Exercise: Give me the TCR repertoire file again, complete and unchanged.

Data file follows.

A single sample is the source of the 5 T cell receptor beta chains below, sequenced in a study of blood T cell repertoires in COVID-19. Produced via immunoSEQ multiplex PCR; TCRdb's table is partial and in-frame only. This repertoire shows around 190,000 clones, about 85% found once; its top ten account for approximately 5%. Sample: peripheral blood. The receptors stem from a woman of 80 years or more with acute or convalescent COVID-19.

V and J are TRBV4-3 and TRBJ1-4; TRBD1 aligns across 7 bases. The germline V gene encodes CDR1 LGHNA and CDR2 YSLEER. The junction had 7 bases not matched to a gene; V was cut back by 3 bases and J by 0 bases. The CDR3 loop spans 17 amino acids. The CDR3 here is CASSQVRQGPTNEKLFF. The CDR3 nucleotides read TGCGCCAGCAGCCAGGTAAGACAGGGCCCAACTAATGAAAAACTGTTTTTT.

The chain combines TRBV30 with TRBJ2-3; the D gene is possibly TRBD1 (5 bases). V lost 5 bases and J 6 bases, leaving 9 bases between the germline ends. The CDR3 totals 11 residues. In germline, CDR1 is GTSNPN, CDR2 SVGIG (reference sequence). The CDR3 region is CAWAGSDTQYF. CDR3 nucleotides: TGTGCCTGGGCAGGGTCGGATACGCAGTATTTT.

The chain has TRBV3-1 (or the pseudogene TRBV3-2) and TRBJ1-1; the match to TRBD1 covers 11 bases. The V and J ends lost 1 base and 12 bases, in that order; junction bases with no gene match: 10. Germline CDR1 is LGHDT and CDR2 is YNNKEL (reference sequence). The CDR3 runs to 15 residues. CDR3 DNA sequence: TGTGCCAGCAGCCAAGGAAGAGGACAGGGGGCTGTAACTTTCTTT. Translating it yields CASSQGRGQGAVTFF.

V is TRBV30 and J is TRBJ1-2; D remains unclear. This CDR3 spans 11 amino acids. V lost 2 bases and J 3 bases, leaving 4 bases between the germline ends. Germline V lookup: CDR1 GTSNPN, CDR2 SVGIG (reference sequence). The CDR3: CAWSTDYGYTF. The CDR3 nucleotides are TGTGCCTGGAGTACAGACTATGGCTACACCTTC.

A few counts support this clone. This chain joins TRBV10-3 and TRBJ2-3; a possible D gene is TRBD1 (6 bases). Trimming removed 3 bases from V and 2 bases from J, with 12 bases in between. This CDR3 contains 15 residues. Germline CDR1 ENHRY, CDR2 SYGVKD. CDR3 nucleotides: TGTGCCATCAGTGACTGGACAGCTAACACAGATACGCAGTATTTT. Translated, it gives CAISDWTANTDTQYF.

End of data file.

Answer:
A single sample is the source of the 5 T cell receptor beta chains below, sequenced in a study of blood T cell repertoires in COVID-19. Produced via immunoSEQ multiplex PCR; TCRdb's table is partial and in-frame only. This repertoire shows around 190,000 clones, about 85% found once; its top ten account for approximately 5%. Sample: peripheral blood. The receptors stem from a woman of 80 years or more with acute or convalescent COVID-19.

V and J are TRBV4-3 and TRBJ1-4; TRBD1 aligns across 7 bases. The germline V gene encodes CDR1 LGHNA and CDR2 YSLEER. The junction had 7 bases not matched to a gene; V was cut back by 3 bases and J by 0 bases. The CDR3 loop spans 17 amino acids. The CDR3 here is CASSQVRQGPTNEKLFF. The CDR3 nucleotides read TGCGCCAGCAGCCAGGTAAGACAGGGCCCAACTAATGAAAAACTGTTTTTT.

The chain combines TRBV30 with TRBJ2-3; the D gene is possibly TRBD1 (5 bases). V lost 5 bases and J 6 bases, leaving 9 bases between the germline ends. The CDR3 totals 11 residues. In germline, CDR1 is GTSNPN, CDR2 SVGIG (reference sequence). The CDR3 region is CAWAGSDTQYF. CDR3 nucleotides: TGTGCCTGGGCAGGGTCGGATACGCAGTATTTT.

The chain has TRBV3-1 (or the pseudogene TRBV3-2) and TRBJ1-1; the match to TRBD1 covers 11 bases. The V and J ends lost 1 base and 12 bases, in that order; junction bases with no gene match: 10. Germline CDR1 is LGHDT and CDR2 is YNNKEL (reference sequence). The CDR3 runs to 15 residues. CDR3 DNA sequence: TGTGCCAGCAGCCAAGGAAGAGGACAGGGGGCTGTAACTTTCTTT. Translating it yields CASSQGRGQGAVTFF.

V is TRBV30 and J is TRBJ1-2; D remains unclear. This CDR3 spans 11 amino acids. V lost 2 bases and J 3 bases, leaving 4 bases between the germline ends. Germline V lookup: CDR1 GTSNPN, CDR2 SVGIG (reference sequence). The CDR3: CAWSTDYGYTF. The CDR3 nucleotides are TGTGCCTGGAGTACAGACTATGGCTACACCTTC.

A few counts support this clone. This chain joins TRBV10-3 and TRBJ2-3; a possible D gene is TRBD1 (6 bases). Trimming removed 3 bases from V and 2 bases from J, with 12 bases in between. This CDR3 contains 15 residues. Germline CDR1 ENHRY, CDR2 SYGVKD. CDR3 nucleotides: TGTGCCATCAGTGACTGGACAGCTAACACAGATACGCAGTATTTT. Translated, it gives CAISDWTANTDTQYF.